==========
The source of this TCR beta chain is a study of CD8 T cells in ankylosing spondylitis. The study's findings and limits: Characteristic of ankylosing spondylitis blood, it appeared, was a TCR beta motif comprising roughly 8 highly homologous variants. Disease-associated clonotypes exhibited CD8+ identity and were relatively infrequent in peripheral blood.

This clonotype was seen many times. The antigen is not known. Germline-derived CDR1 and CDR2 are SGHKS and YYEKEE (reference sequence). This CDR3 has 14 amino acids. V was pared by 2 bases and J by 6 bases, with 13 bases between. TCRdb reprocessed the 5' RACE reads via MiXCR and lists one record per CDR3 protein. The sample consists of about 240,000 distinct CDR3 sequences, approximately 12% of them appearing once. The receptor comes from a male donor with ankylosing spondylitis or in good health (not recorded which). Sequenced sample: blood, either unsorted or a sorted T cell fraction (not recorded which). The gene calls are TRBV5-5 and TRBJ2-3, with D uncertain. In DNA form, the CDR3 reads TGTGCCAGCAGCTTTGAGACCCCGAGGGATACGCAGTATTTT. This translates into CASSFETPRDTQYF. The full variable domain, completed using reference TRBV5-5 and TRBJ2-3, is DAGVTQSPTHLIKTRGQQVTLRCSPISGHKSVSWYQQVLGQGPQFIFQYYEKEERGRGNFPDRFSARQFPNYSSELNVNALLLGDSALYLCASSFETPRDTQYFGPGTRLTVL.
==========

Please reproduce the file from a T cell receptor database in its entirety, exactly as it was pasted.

The source of this TCR beta chain is a study of CD8 T cells in ankylosing spondylitis. The study's findings and limits: Characteristic of ankylosing spondylitis blood, it appeared, was a TCR beta motif comprising roughly 8 highly homologous variants. Disease-associated clonotypes exhibited CD8+ identity and were relatively infrequent in peripheral blood.

This clonotype was seen many times. The antigen is not known. Germline-derived CDR1 and CDR2 are SGHKS and YYEKEE (reference sequence). This CDR3 has 14 amino acids. V was pared by 2 bases and J by 6 bases, with 13 bases between. TCRdb reprocessed the 5' RACE reads via MiXCR and lists one record per CDR3 protein. The sample consists of about 240,000 distinct CDR3 sequences, approximately 12% of them appearing once. The receptor comes from a male donor with ankylosing spondylitis or in good health (not recorded which). Sequenced sample: blood, either unsorted or a sorted T cell fraction (not recorded which). The gene calls are TRBV5-5 and TRBJ2-3, with D uncertain. In DNA form, the CDR3 reads TGTGCCAGCAGCTTTGAGACCCCGAGGGATACGCAGTATTTT. This translates into CASSFETPRDTQYF. The full variable domain, completed using reference TRBV5-5 and TRBJ2-3, is DAGVTQSPTHLIKTRGQQVTLRCSPISGHKSVSWYQQVLGQGPQFIFQYYEKEERGRGNFPDRFSARQFPNYSSELNVNALLLGDSALYLCASSFETPRDTQYFGPGTRLTVL.